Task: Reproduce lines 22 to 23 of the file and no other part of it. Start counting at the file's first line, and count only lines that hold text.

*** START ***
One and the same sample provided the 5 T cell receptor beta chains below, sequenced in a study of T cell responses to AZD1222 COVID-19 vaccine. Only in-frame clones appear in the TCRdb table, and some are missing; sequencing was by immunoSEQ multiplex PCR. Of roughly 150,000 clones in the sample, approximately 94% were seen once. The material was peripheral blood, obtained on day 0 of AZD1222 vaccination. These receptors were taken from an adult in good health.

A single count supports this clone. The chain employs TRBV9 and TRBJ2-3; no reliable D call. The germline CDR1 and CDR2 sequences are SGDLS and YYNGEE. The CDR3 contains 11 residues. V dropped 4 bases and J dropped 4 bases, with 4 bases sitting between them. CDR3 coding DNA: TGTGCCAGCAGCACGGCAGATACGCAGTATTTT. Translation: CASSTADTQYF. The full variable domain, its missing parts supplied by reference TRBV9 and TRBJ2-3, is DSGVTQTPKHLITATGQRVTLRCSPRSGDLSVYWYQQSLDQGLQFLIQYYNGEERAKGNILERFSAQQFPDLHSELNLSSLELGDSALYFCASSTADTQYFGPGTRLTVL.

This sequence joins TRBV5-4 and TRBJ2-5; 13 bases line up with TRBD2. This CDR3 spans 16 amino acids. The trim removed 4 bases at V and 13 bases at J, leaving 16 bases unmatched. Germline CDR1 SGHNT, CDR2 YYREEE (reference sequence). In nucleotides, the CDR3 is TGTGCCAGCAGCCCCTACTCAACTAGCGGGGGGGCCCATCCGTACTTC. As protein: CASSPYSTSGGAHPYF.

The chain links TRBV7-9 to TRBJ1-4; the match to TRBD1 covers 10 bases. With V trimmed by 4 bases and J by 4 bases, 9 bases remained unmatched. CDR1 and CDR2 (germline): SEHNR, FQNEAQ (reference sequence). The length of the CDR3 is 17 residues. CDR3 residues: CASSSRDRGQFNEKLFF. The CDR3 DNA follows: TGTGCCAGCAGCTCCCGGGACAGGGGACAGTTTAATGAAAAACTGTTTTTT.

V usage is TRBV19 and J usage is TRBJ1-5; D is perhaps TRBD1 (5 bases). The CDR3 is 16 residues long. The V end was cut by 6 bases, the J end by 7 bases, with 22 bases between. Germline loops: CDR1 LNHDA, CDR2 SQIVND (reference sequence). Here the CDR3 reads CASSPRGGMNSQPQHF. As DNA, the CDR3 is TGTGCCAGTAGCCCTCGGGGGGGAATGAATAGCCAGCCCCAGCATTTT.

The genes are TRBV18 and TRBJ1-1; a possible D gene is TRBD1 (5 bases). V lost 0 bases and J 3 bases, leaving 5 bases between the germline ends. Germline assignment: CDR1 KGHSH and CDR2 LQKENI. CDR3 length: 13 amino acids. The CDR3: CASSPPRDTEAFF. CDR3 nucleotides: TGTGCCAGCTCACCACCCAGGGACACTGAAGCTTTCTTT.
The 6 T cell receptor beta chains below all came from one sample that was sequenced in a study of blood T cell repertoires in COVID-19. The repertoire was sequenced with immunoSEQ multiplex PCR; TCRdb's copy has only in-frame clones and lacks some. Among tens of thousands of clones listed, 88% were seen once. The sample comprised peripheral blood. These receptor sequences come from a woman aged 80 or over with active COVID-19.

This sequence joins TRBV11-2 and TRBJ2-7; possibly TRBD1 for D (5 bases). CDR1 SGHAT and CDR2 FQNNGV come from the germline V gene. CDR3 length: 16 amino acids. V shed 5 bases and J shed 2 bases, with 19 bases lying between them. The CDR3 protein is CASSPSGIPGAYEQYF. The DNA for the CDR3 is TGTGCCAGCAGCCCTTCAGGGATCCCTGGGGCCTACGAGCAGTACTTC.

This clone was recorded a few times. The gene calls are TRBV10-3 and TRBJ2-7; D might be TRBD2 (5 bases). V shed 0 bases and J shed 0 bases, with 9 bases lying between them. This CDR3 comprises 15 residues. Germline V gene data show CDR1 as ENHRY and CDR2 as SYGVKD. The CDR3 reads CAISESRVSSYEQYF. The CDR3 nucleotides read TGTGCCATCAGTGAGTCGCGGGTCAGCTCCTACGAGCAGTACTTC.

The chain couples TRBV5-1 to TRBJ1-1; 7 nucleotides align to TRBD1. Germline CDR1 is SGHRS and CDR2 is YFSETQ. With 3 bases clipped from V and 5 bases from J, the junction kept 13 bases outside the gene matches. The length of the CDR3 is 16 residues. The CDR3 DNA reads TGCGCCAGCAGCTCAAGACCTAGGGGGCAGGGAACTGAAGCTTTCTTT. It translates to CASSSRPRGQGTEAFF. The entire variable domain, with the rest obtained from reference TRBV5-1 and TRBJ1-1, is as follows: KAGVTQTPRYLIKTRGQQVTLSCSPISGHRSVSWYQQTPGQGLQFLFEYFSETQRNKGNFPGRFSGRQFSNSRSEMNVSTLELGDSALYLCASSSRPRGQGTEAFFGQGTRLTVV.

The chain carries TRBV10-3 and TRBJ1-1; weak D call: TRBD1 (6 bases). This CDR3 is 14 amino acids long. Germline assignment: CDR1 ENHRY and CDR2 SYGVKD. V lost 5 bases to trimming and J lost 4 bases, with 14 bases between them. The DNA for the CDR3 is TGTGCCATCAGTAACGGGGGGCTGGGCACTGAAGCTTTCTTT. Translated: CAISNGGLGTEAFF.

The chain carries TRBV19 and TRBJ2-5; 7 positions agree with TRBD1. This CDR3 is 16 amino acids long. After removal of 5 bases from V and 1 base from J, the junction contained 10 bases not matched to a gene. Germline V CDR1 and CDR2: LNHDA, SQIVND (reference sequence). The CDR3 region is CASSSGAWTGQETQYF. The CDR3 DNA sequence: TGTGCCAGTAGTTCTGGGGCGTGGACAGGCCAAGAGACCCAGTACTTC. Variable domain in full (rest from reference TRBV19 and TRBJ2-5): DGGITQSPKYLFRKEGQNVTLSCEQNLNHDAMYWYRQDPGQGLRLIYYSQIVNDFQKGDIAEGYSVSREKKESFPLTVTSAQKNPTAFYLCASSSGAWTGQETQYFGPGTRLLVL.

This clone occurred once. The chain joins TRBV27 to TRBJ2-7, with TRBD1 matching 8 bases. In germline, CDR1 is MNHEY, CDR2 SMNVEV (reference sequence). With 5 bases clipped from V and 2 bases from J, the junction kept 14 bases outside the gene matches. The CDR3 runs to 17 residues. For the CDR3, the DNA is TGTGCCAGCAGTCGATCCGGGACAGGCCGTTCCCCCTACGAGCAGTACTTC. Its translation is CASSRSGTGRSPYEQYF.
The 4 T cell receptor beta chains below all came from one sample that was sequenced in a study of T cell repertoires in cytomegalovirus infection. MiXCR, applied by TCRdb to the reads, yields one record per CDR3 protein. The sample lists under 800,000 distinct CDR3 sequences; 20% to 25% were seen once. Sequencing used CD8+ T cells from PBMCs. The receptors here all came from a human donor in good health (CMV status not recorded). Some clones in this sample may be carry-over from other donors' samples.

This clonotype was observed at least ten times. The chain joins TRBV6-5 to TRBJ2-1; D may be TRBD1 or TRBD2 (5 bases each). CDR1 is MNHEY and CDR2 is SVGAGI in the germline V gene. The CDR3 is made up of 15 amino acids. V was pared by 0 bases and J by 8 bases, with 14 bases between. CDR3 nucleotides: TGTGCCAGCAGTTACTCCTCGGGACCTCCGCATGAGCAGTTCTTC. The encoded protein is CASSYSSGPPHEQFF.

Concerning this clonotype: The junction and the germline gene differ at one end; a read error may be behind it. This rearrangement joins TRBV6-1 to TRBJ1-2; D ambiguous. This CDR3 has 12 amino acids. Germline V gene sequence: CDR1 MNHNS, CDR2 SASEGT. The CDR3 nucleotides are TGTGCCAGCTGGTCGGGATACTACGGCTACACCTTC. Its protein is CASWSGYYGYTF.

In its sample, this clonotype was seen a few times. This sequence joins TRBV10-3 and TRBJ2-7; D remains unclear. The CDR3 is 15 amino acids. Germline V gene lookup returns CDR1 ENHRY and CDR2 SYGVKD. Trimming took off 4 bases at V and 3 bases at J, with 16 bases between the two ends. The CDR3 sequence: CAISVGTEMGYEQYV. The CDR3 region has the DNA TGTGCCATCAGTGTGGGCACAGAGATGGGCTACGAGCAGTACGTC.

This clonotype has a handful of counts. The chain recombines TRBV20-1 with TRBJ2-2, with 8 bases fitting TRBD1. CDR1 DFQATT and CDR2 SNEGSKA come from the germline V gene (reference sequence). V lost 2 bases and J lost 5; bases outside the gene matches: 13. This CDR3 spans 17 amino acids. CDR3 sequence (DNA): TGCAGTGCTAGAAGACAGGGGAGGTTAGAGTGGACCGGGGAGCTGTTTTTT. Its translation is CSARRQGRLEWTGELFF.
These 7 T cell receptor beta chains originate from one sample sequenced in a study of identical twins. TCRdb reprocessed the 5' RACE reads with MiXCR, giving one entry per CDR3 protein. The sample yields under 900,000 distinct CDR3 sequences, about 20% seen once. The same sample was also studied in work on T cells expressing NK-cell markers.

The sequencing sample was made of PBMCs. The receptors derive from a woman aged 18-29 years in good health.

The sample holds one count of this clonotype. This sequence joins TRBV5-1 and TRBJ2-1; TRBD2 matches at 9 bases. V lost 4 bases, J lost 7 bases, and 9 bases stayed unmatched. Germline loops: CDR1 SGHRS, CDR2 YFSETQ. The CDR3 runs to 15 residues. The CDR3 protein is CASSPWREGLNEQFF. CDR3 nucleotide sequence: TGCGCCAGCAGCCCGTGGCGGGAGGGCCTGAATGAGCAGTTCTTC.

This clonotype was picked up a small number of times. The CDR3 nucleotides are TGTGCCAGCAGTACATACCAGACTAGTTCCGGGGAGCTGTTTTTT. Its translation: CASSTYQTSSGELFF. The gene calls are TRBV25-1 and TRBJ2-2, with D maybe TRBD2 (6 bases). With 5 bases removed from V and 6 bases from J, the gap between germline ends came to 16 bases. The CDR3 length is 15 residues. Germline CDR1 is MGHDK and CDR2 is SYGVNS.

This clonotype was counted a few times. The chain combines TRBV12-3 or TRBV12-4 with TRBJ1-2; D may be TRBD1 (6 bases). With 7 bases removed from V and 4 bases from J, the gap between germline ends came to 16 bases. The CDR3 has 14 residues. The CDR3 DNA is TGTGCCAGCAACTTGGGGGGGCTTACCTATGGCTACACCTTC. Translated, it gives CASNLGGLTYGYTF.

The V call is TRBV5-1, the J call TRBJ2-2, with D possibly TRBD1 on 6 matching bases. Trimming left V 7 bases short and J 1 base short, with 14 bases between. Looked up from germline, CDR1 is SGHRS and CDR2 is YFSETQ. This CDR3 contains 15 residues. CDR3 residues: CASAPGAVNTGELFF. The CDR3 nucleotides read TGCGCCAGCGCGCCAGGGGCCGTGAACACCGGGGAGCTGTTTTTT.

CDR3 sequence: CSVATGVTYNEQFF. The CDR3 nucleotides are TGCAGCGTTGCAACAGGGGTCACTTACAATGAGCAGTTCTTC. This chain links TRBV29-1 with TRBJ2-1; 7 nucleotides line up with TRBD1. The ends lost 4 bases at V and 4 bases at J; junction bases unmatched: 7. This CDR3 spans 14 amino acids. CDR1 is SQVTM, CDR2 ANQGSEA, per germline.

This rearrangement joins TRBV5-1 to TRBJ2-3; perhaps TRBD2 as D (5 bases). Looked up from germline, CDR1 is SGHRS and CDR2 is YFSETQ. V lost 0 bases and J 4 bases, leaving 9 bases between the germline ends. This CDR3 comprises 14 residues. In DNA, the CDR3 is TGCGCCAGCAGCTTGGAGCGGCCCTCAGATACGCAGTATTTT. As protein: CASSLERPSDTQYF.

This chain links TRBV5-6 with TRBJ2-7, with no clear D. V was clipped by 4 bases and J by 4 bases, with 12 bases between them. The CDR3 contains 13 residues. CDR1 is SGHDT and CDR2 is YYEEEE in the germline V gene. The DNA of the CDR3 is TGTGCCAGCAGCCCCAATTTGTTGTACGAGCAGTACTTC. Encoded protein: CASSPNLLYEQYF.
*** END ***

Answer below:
This clonotype was picked up a small number of times. The CDR3 nucleotides are TGTGCCAGCAGTACATACCAGACTAGTTCCGGGGAGCTGTTTTTT. Its translation: CASSTYQTSSGELFF. The gene calls are TRBV25-1 and TRBJ2-2, with D maybe TRBD2 (6 bases). With 5 bases removed from V and 6 bases from J, the gap between germline ends came to 16 bases. The CDR3 length is 15 residues. Germline CDR1 is MGHDK and CDR2 is SYGVNS.

This clonotype was counted a few times. The chain combines TRBV12-3 or TRBV12-4 with TRBJ1-2; D may be TRBD1 (6 bases). With 7 bases removed from V and 4 bases from J, the gap between germline ends came to 16 bases. The CDR3 has 14 residues. The CDR3 DNA is TGTGCCAGCAACTTGGGGGGGCTTACCTATGGCTACACCTTC. Translated, it gives CASNLGGLTYGYTF.